A final drive through the South Shore neighborhood will take you to Michelle Obama’s family home, a great example of the Chicago bungalow at 7436 South Euclid. Her parents rented an apartment  upstairs from her great aunt who lived downstairs. The house was built in the 1920’s in a respectable neighborhood with  a garden , stone bench and shaded by a large elm.

What does child poverty look like in your state?

Hopefully, 2018 will bring a better year to the poverty and homelessness crisis in the US. especially among individuals with long-term disabling conditions whose statistics increased in 2017. However, homelessness among families with children declined 5.4 percent nationwide since 2016, while local communities report the number of persons experiencing long-term chronic homelessness and veterans experiencing homelessness has increased according to Continuum of Care in Dupage County in Illinois.

“In many high-cost areas of our country, especially along the West Coast, the severe shortage of affordable housing is manifesting itself on our streets,” said HUD Secretary Ben Carson. “With rents rising faster than incomes, we need to bring everybody to the table to produce more affordable housing and ease the pressure that is forcing too many of our neighbors into our shelters and onto our streets. This is not a federal problem—it’s everybody’s problem.”

As I walked an older woman  through the doors of First United Congregational Church of Downers Grove, she could barely speak and she pointed toward the sixth floor.  I knew exactly where she was going. I helped her as many have done for others looking for solutions.  I made sure she found a comfortable seat in the mass of people waiting to see a counselor. She thanked me with a tear in her eye as I looked around the room at so many young and old… children… who could not smile or greet me; their dignity ravished by their situation. Their only hope was Hopes Front Door.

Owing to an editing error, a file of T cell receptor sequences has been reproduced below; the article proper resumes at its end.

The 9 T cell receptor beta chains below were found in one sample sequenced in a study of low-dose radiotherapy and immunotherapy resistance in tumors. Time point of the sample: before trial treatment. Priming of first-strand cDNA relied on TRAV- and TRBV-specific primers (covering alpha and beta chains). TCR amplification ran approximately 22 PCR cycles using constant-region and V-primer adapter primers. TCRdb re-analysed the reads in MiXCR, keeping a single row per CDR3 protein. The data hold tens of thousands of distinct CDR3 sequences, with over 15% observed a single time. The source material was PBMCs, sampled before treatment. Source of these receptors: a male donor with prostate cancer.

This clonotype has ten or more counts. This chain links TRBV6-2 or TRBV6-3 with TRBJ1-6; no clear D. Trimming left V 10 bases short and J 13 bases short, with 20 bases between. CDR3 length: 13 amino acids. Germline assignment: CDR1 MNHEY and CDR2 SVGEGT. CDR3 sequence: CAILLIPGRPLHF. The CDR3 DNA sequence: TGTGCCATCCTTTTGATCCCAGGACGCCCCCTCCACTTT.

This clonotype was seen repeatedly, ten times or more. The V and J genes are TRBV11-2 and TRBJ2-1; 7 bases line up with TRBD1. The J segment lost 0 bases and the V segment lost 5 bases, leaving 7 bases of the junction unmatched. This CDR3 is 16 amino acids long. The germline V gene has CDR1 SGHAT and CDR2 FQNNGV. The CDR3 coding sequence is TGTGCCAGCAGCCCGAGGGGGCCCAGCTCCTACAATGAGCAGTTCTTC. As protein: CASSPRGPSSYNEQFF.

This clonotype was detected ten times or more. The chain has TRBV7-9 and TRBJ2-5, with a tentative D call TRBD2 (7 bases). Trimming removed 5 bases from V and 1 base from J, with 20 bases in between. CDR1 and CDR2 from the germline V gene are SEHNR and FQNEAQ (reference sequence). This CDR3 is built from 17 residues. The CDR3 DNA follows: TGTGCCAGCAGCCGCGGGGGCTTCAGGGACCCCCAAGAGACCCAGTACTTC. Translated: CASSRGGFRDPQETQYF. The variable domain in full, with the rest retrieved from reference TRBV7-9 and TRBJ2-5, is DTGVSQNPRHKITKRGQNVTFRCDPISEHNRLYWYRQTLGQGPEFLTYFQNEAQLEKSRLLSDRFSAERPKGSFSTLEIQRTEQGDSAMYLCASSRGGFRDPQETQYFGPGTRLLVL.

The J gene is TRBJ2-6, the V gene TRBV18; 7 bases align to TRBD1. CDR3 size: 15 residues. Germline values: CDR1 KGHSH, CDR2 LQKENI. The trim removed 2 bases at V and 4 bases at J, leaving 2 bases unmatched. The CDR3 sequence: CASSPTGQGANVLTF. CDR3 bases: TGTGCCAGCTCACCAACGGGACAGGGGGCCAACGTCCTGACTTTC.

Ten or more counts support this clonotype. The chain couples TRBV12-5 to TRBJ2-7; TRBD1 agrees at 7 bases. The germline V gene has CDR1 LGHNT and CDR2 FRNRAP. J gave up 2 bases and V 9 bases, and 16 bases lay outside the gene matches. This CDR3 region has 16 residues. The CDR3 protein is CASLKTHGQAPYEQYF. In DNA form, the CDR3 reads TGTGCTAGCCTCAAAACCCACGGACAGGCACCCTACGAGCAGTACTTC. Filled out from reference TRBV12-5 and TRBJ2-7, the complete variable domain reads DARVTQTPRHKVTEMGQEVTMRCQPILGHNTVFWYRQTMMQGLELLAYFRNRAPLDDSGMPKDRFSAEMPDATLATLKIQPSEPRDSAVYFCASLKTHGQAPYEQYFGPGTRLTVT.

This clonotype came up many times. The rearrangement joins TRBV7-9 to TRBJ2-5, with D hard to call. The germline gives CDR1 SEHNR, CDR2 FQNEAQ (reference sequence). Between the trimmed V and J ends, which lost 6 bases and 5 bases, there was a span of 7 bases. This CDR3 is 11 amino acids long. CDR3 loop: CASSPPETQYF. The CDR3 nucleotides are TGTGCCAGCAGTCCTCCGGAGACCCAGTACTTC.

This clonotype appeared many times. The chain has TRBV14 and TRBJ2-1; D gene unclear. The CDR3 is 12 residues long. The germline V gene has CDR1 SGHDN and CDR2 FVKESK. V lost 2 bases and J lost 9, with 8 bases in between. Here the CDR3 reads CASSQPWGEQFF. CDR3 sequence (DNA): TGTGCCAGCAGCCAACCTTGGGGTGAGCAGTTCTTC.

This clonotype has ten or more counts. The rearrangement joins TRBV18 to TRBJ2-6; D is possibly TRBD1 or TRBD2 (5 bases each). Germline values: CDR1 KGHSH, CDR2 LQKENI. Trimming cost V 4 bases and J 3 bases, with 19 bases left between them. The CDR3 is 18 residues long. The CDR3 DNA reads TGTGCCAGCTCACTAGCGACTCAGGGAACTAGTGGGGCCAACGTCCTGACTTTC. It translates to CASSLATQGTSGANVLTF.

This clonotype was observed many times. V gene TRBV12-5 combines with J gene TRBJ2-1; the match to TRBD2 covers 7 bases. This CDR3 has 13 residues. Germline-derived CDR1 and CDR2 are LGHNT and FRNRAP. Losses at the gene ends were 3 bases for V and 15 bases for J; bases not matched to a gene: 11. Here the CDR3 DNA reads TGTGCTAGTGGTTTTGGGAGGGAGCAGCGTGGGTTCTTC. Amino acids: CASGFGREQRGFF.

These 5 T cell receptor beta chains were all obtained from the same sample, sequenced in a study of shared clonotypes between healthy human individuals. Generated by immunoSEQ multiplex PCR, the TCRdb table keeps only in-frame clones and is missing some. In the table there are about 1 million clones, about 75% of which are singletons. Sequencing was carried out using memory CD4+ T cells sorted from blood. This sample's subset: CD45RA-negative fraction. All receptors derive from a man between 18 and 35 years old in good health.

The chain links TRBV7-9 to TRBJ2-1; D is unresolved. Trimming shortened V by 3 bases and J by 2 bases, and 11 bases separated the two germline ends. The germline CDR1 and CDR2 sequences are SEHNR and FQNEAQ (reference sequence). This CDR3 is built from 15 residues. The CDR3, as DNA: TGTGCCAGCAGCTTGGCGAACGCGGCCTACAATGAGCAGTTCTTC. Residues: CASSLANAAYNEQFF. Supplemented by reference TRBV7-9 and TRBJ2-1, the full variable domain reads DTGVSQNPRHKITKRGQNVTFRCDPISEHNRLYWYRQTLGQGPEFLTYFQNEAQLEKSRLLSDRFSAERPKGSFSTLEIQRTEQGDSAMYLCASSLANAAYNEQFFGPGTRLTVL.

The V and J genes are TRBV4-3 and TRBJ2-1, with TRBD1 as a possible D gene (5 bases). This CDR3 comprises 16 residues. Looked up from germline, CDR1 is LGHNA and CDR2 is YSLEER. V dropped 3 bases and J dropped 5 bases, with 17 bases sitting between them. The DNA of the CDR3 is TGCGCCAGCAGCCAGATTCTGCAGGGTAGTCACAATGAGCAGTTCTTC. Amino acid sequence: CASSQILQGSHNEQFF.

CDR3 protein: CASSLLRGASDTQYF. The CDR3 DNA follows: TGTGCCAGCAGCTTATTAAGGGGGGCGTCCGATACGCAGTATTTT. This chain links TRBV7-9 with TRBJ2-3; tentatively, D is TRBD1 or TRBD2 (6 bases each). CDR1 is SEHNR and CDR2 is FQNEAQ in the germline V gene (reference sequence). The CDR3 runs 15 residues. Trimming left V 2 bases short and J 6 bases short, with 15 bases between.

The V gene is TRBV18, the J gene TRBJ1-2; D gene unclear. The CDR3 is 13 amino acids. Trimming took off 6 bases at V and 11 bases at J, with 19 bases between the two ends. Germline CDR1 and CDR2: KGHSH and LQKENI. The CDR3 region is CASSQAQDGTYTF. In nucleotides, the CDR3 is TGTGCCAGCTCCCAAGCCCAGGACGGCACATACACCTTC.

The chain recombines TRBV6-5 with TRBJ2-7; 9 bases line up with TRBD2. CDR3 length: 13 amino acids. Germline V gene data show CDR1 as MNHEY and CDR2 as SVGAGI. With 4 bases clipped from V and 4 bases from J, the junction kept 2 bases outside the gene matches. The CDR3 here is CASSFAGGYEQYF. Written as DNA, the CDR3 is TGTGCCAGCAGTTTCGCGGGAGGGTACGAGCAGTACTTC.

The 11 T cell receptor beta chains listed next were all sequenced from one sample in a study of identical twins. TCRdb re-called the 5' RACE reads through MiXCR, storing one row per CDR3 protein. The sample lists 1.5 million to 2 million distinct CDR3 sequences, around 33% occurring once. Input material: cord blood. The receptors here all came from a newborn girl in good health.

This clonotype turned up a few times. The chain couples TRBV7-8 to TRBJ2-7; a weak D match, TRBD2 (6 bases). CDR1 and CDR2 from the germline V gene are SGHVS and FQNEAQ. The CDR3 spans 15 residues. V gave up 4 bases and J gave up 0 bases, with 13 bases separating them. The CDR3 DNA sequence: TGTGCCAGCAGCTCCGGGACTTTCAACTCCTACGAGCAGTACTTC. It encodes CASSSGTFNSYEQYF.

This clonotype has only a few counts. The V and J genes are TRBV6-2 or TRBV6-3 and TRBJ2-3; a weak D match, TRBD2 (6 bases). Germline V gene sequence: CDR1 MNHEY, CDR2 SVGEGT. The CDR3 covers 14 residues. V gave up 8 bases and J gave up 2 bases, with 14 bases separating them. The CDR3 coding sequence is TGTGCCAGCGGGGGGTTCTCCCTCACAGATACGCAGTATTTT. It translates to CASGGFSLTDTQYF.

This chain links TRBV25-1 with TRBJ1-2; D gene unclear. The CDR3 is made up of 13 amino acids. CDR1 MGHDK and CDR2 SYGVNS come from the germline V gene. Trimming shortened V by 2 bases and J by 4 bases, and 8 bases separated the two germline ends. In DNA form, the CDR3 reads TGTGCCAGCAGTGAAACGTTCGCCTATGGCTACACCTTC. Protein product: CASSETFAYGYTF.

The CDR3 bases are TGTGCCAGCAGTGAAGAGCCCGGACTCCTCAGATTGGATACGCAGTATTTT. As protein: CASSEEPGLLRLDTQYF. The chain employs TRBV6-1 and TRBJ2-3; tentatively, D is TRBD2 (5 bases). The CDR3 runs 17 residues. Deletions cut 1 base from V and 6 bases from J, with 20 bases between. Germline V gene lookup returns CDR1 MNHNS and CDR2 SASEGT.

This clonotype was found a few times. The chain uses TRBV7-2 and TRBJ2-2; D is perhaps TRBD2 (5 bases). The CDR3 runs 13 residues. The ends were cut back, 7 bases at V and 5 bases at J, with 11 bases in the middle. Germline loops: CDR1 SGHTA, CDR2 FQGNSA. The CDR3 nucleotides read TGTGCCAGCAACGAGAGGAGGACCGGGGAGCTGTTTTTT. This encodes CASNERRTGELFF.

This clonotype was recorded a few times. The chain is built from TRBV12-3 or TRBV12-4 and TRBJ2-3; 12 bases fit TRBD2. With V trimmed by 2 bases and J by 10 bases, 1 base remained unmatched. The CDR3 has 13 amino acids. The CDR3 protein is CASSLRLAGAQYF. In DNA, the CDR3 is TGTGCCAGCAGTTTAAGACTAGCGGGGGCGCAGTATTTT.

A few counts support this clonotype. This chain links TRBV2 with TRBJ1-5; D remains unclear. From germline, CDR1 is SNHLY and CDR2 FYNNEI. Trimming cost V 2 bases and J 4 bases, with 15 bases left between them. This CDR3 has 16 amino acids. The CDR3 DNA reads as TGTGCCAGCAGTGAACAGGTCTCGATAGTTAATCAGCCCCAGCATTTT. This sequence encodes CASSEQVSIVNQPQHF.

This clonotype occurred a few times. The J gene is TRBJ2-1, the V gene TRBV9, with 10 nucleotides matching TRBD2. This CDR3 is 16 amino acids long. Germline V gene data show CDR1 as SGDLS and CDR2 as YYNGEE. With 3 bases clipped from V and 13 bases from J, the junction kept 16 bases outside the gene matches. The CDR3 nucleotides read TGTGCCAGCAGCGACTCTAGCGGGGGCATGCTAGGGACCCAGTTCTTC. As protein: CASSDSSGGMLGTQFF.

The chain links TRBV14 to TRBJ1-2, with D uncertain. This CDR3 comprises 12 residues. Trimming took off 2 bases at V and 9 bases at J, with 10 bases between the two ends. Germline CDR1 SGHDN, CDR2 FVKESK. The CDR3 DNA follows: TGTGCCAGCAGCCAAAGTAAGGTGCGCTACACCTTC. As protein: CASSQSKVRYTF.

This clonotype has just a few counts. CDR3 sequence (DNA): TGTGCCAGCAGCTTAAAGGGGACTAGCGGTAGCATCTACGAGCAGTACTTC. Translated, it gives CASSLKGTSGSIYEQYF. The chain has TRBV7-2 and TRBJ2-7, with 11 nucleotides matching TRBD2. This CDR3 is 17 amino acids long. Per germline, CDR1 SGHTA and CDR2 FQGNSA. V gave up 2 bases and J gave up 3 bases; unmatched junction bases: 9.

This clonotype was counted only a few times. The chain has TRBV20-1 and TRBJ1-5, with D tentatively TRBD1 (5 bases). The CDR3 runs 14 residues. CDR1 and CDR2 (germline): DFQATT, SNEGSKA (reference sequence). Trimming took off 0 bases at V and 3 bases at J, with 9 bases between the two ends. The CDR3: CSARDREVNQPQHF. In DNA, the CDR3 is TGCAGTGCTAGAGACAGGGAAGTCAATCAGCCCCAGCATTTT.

Who or what is Hope’s Front Door?  In the southwestern suburbs of Chicago in Dupage County, Hope’s Front Door often acts as a “first responder” to neighbors who are facing financial and/or medical crises. They play an integral role in ensuring the well-being of individuals, families and the overall communities they support. When clients walk through the doors, they determine their immediate needs. They help them with either food, medical, dental and/or transportation vouchers, plus a clear pathway into the network of social agencies that can assist them with the long-term restructuring of their lives, by helping move them out of living a “crisis to crisis existence”. They serve the homeless, as well as those seeking assistance in six local communities.

Childhood hunger is not just something that happens in other cities or counties. One in six children living in DuPage County experiences food insecurity. Everyday Hope’s Front Door provides food vouchers to help area families have access to fresh food.  Over 72,800 live in poverty in DuPage County, once known as a fairly stable employment community, with over 27,000 living in extreme conditions.

Unfortunately, to afford the average rent, according to a survey completed by Bridge Communities,who also connect homeless families to a better future, you would have to work 110 hours per week to afford a 2 bedroom apartment which is approximately 1,176 a month.  A one night survey conducted at Bridge on January 28th 2016 indicated that 642 persons in DuPage County were homeless on that night, an increase from 2014.